"And, as in all situations where we feel concerned but helpless, there is always the power of prayer. As we enter into this season when Christians around the world celebrate the birth of Jesus Christ, perhaps we might pray more fervently for the safety and deliverance of the millions of Christians who still live in the lands first evangelized by his apostles."

Original post

Copyright 2013 Deseret Digital Media, Inc.

  • Local NewsLocal NewsMore>>

  • NYC Denny's features $300 breakfast

    NYC Denny's features $300 breakfast

    Friday, August 29 2014 8:47 AM EDT2014-08-29 12:47:22 GMT
    Diner chain Denny's is opening it's first New York City location, complete with a big-city "deal".   How does a $300 breakfast sound?    The Denny's is located at the corner of Nassau and Spruce in Lower Manhattan's Financial District.  Along with its normal food you can get at just about any location in the rest of the country, this location will offer a Grand Slam breakfast with a bottle of 2003 Dom Perignon champagne.
    Diner chain Denny's is opening it's first New York City location, complete with a big-city "deal".   How does a $300 breakfast sound?    The Denny's is located at the corner of Nassau and Spruce in Lower Manhattan's Financial District.  Along with its normal food you can get at just about any location in the rest of the country, this location will offer a Grand Slam breakfast with a bottle of 2003 Dom Perignon champagne.
  • Security stepped up for Electric Zoo Festival

    Security stepped up for Electric Zoo Festival

    Friday, August 29 2014 8:34 AM EDT2014-08-29 12:34:04 GMT
    Festival goers to one of the most popular events of the summer in New York City will see major changes this weekend.  The Electric Zoo festival featuring headliner David Guetta takes place Saturday and Sunday on Randall's Island. Organizers are expecting 45,000 people, daily. Last year's party was cut short after the deaths of  Olivia Rotundo, 20, of Providence, R.I. and Jeffrey Russ, 23, of Rochester, N.Y.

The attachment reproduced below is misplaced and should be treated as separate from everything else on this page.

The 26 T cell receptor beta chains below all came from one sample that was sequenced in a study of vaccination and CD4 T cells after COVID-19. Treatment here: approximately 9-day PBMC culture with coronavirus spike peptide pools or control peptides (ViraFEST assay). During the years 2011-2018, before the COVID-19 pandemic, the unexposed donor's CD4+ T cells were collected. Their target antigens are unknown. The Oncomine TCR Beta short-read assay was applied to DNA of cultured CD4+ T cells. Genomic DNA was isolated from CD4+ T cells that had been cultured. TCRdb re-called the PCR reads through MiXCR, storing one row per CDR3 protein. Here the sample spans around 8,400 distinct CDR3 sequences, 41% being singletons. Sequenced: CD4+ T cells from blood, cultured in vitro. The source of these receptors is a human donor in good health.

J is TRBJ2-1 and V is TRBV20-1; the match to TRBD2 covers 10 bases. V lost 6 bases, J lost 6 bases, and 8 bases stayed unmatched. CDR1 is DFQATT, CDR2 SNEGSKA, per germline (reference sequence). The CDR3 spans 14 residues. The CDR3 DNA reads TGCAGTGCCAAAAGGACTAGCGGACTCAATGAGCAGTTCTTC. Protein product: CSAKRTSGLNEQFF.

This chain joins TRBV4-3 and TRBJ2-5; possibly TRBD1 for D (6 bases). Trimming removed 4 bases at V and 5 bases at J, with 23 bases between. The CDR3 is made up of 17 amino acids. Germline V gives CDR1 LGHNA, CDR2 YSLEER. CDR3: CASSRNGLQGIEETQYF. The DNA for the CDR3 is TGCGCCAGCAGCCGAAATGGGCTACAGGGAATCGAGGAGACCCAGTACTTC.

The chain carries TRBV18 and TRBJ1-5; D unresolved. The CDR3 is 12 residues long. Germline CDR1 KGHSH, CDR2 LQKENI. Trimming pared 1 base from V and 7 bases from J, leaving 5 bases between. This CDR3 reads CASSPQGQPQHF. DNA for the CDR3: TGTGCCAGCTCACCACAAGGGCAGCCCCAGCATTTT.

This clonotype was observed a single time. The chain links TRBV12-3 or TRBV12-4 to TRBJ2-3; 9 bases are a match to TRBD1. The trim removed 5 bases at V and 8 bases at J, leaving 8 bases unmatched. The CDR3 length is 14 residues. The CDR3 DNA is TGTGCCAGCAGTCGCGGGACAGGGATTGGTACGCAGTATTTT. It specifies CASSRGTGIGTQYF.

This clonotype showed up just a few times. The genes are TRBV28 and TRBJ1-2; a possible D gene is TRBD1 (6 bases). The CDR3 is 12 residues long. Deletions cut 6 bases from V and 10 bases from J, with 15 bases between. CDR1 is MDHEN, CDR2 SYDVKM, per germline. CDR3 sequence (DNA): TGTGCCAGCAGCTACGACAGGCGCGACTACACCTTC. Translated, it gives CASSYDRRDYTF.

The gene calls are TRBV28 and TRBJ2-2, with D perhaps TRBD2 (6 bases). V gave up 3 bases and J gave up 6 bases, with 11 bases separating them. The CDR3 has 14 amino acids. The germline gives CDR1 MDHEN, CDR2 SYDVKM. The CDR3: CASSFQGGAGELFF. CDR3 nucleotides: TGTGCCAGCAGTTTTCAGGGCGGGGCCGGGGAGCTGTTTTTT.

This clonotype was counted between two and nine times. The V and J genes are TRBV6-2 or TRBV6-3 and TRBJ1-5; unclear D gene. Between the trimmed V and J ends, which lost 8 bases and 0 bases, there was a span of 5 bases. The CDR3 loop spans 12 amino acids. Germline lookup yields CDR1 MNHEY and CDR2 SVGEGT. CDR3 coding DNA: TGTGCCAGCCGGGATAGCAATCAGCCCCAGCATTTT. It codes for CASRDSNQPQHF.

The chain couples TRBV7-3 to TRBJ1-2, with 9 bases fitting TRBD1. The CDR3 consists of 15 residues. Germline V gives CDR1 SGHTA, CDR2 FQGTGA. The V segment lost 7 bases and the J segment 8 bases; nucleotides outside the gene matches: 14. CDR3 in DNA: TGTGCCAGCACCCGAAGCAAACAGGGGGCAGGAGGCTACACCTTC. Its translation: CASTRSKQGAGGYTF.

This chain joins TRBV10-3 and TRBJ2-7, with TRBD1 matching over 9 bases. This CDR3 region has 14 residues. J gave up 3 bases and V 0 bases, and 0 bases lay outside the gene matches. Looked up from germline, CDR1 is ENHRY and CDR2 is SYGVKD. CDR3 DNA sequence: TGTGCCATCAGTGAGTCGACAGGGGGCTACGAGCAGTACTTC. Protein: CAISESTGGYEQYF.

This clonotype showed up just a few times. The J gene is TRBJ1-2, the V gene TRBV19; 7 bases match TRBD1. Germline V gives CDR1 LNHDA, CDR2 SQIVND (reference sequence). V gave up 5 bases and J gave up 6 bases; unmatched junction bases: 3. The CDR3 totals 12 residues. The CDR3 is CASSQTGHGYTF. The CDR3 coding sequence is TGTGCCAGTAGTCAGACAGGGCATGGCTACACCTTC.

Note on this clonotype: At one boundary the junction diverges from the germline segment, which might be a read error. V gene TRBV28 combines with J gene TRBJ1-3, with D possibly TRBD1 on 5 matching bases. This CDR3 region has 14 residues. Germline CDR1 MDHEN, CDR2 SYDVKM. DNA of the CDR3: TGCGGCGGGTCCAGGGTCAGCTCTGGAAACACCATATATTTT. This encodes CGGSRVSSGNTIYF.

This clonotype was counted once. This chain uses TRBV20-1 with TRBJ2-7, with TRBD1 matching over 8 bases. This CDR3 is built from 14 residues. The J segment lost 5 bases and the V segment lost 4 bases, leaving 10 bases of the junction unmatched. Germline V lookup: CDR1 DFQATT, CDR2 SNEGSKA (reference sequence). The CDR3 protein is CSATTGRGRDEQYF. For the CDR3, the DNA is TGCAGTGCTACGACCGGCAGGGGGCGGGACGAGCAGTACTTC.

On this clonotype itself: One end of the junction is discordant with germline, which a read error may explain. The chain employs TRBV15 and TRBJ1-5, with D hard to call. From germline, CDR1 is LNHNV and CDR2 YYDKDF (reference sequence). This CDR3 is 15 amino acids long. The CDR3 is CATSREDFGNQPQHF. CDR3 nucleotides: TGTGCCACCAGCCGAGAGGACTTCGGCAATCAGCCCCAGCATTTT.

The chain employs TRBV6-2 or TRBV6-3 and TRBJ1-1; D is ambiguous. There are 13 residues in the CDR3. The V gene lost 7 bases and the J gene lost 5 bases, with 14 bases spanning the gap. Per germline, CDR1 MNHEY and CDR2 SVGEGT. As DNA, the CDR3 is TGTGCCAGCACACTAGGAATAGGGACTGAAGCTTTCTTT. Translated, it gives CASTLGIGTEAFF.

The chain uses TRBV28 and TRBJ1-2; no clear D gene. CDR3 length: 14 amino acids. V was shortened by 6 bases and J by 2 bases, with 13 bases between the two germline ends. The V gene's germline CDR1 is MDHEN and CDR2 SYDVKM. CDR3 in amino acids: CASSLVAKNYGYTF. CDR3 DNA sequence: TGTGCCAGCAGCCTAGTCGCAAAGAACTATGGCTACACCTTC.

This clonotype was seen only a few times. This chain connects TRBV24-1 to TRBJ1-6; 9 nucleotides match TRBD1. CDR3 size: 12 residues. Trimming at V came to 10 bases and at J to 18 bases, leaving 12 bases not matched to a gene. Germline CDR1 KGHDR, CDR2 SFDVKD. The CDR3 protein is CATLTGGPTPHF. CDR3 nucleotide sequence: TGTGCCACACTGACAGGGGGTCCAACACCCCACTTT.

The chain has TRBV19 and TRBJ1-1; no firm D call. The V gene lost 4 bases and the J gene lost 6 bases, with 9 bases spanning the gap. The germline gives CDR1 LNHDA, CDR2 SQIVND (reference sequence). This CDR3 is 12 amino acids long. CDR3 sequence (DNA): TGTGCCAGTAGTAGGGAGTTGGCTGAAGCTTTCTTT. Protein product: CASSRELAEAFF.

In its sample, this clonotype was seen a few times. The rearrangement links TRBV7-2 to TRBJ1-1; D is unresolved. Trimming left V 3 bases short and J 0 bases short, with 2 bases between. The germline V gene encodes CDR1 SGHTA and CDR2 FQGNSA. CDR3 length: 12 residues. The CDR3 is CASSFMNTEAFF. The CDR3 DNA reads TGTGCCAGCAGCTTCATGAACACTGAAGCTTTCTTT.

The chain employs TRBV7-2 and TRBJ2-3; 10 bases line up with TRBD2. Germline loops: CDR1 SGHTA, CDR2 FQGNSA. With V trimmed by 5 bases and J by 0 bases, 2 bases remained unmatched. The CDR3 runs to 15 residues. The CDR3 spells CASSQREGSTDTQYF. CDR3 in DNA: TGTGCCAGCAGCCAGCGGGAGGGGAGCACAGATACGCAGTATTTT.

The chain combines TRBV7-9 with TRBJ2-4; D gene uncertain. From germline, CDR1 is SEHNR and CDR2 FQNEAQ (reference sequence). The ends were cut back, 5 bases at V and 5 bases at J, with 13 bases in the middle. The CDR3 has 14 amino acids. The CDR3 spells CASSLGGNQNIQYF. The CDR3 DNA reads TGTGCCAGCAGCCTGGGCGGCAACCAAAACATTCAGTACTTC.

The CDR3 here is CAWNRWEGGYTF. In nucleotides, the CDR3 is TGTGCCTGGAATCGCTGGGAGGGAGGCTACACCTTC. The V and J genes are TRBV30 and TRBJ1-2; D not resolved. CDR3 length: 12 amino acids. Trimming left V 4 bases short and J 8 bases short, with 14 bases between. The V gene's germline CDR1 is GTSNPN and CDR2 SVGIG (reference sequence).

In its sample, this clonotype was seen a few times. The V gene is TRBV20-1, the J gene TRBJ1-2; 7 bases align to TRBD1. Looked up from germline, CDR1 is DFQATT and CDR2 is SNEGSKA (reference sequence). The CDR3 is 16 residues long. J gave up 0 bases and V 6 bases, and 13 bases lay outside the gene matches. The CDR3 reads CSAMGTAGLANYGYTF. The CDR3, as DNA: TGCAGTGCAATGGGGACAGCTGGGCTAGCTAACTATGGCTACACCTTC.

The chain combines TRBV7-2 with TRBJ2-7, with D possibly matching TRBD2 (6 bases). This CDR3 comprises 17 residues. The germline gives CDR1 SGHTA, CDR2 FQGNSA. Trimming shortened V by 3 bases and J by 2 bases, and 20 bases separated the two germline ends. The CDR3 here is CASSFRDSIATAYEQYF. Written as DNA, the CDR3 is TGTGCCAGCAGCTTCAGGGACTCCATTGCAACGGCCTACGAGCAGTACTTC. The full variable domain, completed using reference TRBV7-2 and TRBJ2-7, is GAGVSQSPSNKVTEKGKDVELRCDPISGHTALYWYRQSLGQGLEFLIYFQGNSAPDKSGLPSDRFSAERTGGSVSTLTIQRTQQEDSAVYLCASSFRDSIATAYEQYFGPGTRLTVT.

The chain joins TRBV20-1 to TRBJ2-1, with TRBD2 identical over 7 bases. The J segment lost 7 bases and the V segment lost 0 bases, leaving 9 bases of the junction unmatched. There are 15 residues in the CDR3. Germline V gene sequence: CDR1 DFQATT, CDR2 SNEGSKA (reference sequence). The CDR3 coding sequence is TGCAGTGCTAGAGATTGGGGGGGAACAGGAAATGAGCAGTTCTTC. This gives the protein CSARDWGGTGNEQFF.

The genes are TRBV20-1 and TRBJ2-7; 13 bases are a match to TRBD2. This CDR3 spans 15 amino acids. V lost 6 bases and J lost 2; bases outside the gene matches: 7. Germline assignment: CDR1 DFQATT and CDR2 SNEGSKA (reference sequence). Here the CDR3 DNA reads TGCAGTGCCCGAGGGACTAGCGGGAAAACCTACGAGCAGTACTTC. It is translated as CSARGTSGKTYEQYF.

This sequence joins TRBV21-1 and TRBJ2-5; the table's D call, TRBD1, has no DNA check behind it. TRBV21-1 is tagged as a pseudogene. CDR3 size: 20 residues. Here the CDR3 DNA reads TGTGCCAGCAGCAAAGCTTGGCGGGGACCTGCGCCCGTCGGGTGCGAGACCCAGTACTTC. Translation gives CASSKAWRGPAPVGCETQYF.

Festival goers to one of the most popular events of the summer in New York City will see major changes this weekend.  The Electric Zoo festival featuring headliner David Guetta takes place Saturday and Sunday on Randall's Island. Organizers are expecting 45,000 people, daily. Last year's party was cut short after the deaths of  Olivia Rotundo, 20, of Providence, R.I. and Jeffrey Russ, 23, of Rochester, N.Y. 
  • Joan Rivers remains in NYC hospital

    Joan Rivers remains in NYC hospital

    Friday, August 29 2014 7:54 AM EDT2014-08-29 11:54:57 GMT
    Hollywood legend Joan Rivers, 81, remains in critical but stable condition at The Mount Sinai Hospital in Manhattan. The comedian and TV host was undergoing an outpatient procedure at a clinic on the Upper East Side on Thursday when she went into cardiac arrest and was rushed to the hospital. Her daughter, Melissa Rivers, issued a statement saying her mother was "resting comfortably."

    Hollywood legend Joan Rivers, 81, remains in critical but stable condition at The Mount Sinai Hospital in Manhattan. The comedian and TV host was undergoing an outpatient procedure at a clinic on the Upper East Side on Thursday when she went into cardiac arrest and was rushed to the hospital. Her daughter, Melissa Rivers, issued a statement saying her mother was "resting comfortably."

Powered by WorldNow
Didn't find what you were looking for?
All content © Copyright 2000 - 2014 Fox Television Stations, Inc. and Worldnow. All Rights Reserved.
Privacy Policy | New Terms of Service What's new | Ad Choices